The family of an Irishman held in the Algerian hostage crisis have described their delight at his release after two days of anguish.
Father-of-two Stephen McFaul, 36, from west Belfast, made contact with his wife Angela around 3pm to say he was safe and well.
His 13-year-old son Dylan choked back tears as he declared he would give the electrician a “big hug” as soon as he sees him and never let him go overseas again.
“I am very happy, I just cannot wait for him to come home,” he said.
Mr McFaul, who also has a four-year-old son Jake, is being looked after by Algerian authorities while arrangements are made for his return.
Mr McFaul’s father Christopher said his son is an easy-going, happy-go-lucky person who took everything in his stride, but that he was worried for him and delighted that he had come through the ordeal at the gasfield complex in Amenas.
“I never doubted it but it is hard to say in those situations,” he said.
Donna McBride, Mr McFaul’s sister, added: “I feel so sorry for the rest of the families who have lost loved ones and others who are missing.”
Mr McFaul, who was last at home on Boxing Day, works as a supervising electrician at the gasfield
Algeria is one of a number of African countries he has worked in during an extensive career in the industry.
His sister said he is a very kind person who would do anything for anyone.
“I can imagine out there he has probably done everything in his power to make sure everybody is safe,” she said.
“It is just a pity that some people have lost their lives.”
Mr McFaul’s wife Angela said she expects him home on Friday.
After meeting with her earlier today, Mr Gilmore said Mr McFaul was physically unharmed.
“Angela told me there is not a scratch on him,” he said.
The Tanaiste would not elaborate on Mr McFaul’s experience, saying he would prefer to leave it to him to tell the story.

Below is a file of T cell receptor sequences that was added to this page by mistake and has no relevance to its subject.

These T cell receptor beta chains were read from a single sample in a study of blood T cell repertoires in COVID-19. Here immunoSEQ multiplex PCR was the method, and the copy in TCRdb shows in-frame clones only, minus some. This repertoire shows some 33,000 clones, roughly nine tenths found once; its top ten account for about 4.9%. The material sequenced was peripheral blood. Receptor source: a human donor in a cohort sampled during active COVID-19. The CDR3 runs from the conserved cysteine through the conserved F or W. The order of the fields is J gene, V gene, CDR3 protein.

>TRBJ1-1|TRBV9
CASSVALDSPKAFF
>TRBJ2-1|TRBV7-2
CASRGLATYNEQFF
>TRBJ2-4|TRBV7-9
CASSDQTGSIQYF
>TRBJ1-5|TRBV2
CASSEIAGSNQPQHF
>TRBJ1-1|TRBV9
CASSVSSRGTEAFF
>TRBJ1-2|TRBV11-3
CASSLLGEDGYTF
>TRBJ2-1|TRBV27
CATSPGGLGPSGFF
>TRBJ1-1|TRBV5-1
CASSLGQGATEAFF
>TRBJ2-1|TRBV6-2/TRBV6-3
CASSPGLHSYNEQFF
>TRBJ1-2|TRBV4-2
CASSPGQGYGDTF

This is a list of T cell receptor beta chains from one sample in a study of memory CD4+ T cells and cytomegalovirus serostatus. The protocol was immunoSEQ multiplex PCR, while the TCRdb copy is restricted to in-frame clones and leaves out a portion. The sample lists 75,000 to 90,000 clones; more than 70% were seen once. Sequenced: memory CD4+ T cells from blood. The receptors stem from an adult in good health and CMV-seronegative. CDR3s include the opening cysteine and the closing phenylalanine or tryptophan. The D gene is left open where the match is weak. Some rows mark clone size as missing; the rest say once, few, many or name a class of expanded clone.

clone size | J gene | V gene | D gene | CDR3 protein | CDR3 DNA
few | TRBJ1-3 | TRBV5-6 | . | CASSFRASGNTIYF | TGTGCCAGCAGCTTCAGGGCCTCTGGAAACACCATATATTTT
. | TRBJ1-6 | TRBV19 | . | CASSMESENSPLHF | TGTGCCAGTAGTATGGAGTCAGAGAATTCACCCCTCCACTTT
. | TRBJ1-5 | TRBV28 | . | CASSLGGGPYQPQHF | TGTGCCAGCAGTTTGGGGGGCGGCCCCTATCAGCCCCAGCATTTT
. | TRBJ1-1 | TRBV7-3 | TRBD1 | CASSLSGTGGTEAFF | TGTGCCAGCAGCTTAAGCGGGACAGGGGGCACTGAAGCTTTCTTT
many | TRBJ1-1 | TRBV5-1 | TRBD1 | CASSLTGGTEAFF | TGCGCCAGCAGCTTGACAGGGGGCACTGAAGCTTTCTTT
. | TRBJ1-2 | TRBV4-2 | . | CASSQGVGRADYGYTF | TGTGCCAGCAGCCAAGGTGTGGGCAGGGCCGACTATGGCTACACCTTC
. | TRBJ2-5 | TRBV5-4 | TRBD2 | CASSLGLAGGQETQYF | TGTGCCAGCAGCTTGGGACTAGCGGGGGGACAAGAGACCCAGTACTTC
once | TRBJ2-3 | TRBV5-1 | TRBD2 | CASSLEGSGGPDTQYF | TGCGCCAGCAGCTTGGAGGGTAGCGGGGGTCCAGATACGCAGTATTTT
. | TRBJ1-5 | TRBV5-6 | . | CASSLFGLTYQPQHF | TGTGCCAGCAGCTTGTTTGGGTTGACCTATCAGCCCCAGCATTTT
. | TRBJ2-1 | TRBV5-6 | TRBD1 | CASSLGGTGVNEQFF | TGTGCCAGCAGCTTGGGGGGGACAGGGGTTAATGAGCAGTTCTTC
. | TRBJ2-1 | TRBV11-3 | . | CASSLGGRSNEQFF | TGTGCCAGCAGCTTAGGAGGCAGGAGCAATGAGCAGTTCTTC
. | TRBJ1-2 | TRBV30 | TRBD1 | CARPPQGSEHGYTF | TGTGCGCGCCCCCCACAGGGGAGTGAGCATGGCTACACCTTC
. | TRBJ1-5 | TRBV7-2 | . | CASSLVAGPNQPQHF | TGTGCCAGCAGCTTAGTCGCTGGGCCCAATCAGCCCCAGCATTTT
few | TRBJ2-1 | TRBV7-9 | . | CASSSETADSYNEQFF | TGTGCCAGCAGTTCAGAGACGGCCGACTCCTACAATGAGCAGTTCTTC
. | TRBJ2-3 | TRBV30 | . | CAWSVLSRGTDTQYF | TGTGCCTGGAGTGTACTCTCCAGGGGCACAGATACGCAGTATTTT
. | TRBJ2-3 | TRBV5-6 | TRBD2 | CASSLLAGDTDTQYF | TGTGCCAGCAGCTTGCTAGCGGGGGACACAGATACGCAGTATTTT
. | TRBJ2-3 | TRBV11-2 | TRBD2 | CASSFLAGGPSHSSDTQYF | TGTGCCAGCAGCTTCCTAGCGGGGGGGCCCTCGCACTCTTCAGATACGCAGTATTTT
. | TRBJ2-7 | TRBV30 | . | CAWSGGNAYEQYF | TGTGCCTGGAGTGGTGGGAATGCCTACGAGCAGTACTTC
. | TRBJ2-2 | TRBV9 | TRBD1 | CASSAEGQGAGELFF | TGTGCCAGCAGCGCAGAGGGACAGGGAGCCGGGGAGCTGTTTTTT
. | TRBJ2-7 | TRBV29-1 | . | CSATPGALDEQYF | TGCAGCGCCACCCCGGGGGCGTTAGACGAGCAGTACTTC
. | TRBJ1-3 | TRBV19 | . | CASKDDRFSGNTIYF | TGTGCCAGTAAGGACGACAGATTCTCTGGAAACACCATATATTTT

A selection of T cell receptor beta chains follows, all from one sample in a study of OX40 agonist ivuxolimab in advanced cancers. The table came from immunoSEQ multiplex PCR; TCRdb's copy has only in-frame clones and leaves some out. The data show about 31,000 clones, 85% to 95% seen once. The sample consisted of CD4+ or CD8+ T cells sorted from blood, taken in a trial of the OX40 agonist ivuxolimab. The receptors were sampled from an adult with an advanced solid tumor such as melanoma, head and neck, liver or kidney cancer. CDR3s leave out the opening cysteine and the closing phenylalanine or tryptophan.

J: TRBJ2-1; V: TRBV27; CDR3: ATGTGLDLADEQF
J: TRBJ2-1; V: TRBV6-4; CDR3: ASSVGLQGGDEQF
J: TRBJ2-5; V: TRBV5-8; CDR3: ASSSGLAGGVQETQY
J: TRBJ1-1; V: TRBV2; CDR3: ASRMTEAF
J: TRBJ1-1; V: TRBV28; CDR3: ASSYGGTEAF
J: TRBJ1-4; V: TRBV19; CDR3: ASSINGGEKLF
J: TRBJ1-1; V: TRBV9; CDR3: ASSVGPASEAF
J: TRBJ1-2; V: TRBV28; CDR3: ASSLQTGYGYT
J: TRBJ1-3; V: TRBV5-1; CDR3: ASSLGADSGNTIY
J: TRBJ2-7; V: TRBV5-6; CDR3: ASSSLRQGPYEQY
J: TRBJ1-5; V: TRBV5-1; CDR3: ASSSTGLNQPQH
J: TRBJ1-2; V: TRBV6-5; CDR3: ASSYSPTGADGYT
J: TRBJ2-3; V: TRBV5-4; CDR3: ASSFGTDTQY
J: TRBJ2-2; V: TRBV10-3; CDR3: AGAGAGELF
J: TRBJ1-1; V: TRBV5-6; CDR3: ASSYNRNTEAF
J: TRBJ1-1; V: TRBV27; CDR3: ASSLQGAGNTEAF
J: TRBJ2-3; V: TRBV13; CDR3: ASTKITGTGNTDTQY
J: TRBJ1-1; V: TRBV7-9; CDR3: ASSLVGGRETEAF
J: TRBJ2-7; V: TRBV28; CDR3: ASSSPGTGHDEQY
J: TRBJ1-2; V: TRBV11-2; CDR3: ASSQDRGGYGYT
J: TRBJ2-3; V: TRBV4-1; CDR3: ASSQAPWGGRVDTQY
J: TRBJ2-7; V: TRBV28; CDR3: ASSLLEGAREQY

He said he was also conscious of the safety of others still involved.
It is understood there are 60 Irish nationals registered as living in Algeria.
“We have contact with those people and none of them are in any danger,” Mr Gilmore added.
Ireland’s Taoiseach Enda Kenny paid tribute to everybody involved in the effort to resolve the crisis.
Brian McFaul, the gasfield worker’s brother, said some of the toughest parts of the hostage drama were sparked by confused reports from the region.
“The not knowing part - not knowing what’s happening,” he said.
“You are relying on the news agencies from around the world and you are trying to to decide what story is true and what’s not.”
Mr McFaul said one of the lowest moments was when reports emerged of the Algerian army raid on the plant and detail of soldiers firing on the camp.
He described his brother as a considerate man.
“He’s the type of person who would try and look after others,” Mr McFaul said.
Stormont First Minister Peter Robinson and Deputy First Minister Martin McGuinness expressed relief at the release of Mr McFaul and hoped he can return to his family in the near future.
The ministers said their thoughts are also with the other oil and gas workers being held hostage in Algeria.